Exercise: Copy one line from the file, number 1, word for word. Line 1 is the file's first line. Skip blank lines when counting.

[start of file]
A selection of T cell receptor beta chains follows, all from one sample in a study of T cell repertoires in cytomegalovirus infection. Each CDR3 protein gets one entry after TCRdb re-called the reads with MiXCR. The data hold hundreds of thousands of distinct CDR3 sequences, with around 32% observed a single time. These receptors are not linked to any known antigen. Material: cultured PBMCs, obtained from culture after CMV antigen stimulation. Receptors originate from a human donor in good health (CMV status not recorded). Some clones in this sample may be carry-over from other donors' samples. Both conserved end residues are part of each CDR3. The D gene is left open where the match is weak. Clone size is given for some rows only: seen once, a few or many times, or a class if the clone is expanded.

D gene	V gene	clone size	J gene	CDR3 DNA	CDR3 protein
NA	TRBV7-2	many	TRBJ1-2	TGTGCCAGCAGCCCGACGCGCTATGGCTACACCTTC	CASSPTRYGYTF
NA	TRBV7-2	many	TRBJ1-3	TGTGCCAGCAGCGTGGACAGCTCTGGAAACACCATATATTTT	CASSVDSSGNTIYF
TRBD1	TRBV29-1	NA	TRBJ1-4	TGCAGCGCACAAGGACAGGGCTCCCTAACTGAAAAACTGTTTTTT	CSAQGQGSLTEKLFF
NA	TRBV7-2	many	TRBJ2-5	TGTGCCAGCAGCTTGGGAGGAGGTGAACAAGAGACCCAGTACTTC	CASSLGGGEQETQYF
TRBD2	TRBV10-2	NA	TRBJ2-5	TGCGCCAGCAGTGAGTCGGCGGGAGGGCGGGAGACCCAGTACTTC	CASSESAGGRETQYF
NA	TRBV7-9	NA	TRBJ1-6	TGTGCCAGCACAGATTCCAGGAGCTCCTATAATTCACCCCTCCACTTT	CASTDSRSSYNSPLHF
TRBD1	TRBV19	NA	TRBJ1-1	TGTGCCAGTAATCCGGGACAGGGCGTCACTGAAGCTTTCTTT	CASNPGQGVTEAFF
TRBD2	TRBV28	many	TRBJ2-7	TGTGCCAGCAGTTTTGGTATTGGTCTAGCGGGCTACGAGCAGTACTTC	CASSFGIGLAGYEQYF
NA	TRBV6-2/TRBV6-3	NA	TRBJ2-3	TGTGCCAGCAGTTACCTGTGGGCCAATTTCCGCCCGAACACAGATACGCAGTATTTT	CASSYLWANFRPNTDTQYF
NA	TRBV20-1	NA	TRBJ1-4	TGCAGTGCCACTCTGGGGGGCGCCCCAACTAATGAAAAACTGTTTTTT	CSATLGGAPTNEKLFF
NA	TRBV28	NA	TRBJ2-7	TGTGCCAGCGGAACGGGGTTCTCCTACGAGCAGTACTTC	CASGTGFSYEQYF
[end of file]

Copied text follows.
A selection of T cell receptor beta chains follows, all from one sample in a study of T cell repertoires in cytomegalovirus infection. Each CDR3 protein gets one entry after TCRdb re-called the reads with MiXCR. The data hold hundreds of thousands of distinct CDR3 sequences, with around 32% observed a single time. These receptors are not linked to any known antigen. Material: cultured PBMCs, obtained from culture after CMV antigen stimulation. Receptors originate from a human donor in good health (CMV status not recorded). Some clones in this sample may be carry-over from other donors' samples. Both conserved end residues are part of each CDR3. The D gene is left open where the match is weak. Clone size is given for some rows only: seen once, a few or many times, or a class if the clone is expanded.